The maximum rent is also limited on land and premises that are leased or hired-out for agriculture, residence, commerce or industry. Consequently, these temporary draconian measures find application in controlling the unbalanced rate of national recovery in the poorer sectors, although they also encourage the development of the black-market in scarce luxuries.

    b) Taxation Changes

    b1) The amount of GOVERNMENTAL money-income is controlled (exogenously) by modifying the total sum taken in taxation. This income is collected from the four possible kinds of taxes that were previously described, namely Th, Tl, Tp and Tc (see Table 3 in Chapter 6). The changes to the total amount of national income find use in connection with the national expenditure, see item c) below.

    b2) The short-term effects of making a modification to each of Th, Tl, Tp and Tc are different, as was shown in Chapter 11 and Appendix D. This includes any innovative taxation methods and their overall effects. The various proportions of the tax with respect to each of these methods are the significant means for directly controlling certain parts of the national progress, in the short-run. However, most of the longer-term effects are less significant due to money re-distribution, see Chapter 16.6.

    It is a frequent claim by the consumers simply wanting to reduce their income tax payments, that this would provide them with greater funds and the subsequent effect on the whole economy would be beneficial. However, after considering all of the macroeconomics system, the actual short-term effects of doing this were found to be the opposite, see Chapter 11.1 Example 2. With lower taxes there is a reduction in the number of government employees and after considering together all the consumers, it is found that there is a reduction in the GDP. By adopting this broader-attitude, the greater needs of the community are better-judged. The same kind of result occurs whenever a law favours one part of the community. The classic example of an artificially raised demand for the produce of the Candle-Makers, see F. Bastiat [11], does not benefit more than this small fraction of the population, in spite of their erroneous claim that this innovation creates greater macro-economic activity throughout the whole social system. This fallacy neglects what otherwise happens, without the introduction of this change. It was well-described by Henry Hazlitt in [19], where he showed that the subject becomes more involved.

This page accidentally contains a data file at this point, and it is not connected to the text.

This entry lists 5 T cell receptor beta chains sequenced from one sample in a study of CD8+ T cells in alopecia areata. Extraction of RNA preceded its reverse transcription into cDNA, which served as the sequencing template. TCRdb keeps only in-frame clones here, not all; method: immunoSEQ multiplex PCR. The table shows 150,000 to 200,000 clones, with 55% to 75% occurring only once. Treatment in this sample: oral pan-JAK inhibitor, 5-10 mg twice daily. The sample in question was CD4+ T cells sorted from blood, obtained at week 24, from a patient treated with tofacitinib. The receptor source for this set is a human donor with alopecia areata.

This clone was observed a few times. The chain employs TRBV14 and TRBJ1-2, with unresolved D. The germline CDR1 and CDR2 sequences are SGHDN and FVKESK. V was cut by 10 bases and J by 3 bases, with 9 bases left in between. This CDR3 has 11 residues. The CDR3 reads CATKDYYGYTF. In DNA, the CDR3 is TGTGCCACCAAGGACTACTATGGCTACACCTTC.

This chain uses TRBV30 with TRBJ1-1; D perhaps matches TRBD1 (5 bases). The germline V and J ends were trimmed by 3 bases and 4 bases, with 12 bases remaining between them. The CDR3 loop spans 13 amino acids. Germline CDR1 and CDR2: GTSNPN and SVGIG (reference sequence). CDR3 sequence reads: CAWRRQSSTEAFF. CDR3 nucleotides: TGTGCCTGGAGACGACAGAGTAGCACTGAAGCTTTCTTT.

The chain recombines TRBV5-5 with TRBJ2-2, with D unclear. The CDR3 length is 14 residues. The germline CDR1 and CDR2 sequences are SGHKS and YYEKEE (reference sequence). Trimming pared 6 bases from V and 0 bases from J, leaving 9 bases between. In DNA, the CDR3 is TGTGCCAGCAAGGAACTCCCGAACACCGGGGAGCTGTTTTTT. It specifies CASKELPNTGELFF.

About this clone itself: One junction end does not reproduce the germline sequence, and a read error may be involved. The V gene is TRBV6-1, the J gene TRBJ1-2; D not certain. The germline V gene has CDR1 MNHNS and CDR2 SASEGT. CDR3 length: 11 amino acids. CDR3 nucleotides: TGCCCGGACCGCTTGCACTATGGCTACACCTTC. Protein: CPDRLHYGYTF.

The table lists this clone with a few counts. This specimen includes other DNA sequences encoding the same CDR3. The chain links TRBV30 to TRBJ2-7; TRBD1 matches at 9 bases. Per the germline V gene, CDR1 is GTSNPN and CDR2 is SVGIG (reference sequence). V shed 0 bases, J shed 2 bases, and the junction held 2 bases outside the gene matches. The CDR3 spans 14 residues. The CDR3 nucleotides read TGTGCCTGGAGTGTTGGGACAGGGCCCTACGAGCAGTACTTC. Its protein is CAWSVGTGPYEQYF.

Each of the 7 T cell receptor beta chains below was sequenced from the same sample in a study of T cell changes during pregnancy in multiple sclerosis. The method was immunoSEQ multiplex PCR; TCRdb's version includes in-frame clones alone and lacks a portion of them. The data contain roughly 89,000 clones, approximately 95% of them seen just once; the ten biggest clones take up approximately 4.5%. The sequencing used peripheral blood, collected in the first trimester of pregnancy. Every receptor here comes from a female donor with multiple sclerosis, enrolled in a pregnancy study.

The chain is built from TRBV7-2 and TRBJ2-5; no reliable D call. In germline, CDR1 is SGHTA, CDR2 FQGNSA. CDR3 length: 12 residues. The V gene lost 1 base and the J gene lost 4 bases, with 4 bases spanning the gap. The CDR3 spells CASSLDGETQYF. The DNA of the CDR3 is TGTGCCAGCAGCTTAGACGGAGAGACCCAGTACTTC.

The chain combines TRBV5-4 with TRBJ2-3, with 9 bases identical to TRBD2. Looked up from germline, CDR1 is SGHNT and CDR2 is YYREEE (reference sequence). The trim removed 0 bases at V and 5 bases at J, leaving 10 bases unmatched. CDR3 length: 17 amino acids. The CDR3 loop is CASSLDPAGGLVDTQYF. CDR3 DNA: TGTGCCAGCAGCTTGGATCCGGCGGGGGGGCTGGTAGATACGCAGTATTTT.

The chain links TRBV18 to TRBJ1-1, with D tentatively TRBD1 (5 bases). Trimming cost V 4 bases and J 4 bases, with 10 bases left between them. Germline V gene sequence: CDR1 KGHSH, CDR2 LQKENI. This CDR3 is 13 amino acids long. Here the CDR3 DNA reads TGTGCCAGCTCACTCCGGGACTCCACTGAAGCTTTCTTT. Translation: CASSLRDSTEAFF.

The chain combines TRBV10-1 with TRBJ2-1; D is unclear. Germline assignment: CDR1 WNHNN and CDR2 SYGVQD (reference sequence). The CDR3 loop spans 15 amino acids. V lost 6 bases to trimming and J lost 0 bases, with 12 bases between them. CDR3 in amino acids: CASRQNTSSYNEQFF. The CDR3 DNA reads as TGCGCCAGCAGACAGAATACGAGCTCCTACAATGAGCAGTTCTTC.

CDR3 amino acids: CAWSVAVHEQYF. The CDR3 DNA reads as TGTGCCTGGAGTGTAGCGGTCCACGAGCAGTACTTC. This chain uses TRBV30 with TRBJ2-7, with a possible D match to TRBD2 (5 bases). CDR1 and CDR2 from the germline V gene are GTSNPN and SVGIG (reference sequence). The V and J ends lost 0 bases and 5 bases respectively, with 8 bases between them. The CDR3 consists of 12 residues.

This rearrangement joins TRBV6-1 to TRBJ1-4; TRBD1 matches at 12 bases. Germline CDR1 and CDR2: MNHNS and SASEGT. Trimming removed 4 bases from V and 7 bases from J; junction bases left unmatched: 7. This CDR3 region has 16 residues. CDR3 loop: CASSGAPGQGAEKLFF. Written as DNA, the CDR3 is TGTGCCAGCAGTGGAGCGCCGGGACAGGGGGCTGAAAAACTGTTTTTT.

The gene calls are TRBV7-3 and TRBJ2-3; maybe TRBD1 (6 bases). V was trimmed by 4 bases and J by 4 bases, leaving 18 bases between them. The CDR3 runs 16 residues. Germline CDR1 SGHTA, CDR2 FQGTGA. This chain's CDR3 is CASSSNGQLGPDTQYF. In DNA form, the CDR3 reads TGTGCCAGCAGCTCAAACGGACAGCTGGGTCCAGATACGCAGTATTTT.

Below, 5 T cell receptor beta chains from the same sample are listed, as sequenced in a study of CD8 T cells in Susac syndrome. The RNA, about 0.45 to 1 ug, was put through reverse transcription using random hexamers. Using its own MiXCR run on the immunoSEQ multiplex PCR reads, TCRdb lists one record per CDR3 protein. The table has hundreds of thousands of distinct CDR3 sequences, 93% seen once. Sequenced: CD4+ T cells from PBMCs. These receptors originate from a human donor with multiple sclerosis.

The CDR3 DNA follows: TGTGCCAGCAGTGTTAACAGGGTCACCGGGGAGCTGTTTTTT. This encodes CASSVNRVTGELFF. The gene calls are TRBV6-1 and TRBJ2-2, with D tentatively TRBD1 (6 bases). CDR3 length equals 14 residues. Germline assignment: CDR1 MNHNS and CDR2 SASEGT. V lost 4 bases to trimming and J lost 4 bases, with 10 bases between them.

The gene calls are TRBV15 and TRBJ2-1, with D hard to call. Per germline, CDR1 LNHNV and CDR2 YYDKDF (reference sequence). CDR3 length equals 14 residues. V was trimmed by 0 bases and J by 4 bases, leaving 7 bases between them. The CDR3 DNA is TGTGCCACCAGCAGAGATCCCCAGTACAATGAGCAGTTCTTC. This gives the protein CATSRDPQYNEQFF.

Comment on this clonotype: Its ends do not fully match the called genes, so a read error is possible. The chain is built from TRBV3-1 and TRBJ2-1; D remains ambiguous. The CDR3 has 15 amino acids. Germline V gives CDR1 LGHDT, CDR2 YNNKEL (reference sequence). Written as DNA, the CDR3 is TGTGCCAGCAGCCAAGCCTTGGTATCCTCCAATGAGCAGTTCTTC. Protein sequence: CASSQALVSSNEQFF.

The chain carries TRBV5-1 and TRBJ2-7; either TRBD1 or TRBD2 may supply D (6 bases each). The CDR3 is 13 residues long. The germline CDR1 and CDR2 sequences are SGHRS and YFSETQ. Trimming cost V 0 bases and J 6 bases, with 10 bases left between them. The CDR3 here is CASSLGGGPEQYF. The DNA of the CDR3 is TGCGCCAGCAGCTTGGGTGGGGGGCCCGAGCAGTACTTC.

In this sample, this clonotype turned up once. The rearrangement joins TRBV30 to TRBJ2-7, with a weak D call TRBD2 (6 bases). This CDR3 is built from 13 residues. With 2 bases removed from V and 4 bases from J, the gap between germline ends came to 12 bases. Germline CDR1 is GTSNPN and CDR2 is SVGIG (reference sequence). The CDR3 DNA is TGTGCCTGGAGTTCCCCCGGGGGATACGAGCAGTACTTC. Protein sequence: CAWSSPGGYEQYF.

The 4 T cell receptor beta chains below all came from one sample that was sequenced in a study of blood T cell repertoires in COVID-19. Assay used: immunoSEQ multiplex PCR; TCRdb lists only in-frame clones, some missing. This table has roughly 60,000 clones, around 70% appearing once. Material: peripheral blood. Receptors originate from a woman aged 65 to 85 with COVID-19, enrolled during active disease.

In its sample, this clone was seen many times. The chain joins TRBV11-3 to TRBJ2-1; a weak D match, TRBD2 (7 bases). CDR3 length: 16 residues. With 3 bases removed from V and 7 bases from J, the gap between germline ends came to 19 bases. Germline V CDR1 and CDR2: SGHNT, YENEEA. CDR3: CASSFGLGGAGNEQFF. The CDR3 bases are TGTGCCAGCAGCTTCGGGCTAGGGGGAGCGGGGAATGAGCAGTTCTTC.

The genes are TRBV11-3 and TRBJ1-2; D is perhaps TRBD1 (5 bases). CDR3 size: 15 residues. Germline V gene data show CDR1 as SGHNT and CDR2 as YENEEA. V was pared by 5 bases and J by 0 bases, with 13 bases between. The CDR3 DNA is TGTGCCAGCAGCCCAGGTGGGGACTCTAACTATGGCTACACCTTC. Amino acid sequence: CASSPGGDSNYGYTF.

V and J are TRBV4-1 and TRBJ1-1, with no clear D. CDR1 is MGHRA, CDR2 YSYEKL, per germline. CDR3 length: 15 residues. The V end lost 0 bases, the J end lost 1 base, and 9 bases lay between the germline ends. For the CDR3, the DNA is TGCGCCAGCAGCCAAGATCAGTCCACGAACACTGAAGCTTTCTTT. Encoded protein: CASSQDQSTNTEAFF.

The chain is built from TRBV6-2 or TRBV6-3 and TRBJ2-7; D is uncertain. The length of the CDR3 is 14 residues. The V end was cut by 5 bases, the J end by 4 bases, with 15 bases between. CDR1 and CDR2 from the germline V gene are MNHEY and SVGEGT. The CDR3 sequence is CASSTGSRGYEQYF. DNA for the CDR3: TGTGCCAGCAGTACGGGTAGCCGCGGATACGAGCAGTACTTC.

As was seen in Chapter 11.1 (Table 10), by examining the effect of tax changes on the complete system, the different taxation methods have transitory beneficial or harmful effects on various parts of it, and on it as a whole. In particular, comparing the effects of raised taxation in Example 3 and 4 proves that the introduction of a land-value tax stimulates the overall system by 3 times as much as what results from the same fiscal rise in income tax.* Using the comprehensive macro-economic model given here and by applying the methods of calculation shown in Appendix D, the inquisitive reader may explore these kinds of results in greater depth, many of which are not obvious.

    * N. Gregory Mankiw et al in the third edition of his book “Essential Economics” [47] (page 168) quotes Milton Friedman: “In my opinion, the least bad tax is the property tax on the unimproved value of land, the Henry George argument, many, many years ago.”

    c) National Expenditure Changes

    The GOVERNMENTAL money-outflow is controlled by (exogenously) modifying the total national expenditure. This is due to the various kinds of payments covered by Cg, for the costs of running the various ministerial offices such as defence, justice, public-health, national insurance, education, etc. as well as the expenditure on national projects. These activities are necessary for managing the country as a whole, the poorer parts of which would otherwise lack the services, whilst the more affluent parts would have to pay more without necessarily obtaining better treatment. Whilst being a part of this activity, the subsidy given to the “deserving poor” is already included in our model by its subtraction from personal income tax Th before it passes into the analysis.

    Thus the Treasury or Finance Ministry has the responsibility to decide, govern and control the rates at which the nation’s money is both gathered and used. During periods of rapid economic growth the amount of tax collected becomes greater and a surplus occurs in the budget. The balance of this money may then be stored in the vault of the National Bank or used to reduce the National Debt. In times of depression or slump less tax is gathered. Then a deficit budget can draw on this surplus or increase this Debt. Thus the Government has a limited control of the National Debt by this means see below. Otherwise the money would be loaned or invested elsewhere.

    When b) and c) are combined, the GOVERNMENT is in the process of balancing the budget. This is usually achieved with the open-market operations described below, as a supplementary method of fiscal control. These fluctuations hopefully keep steady the average amount of national progress, when taken over a span of many years.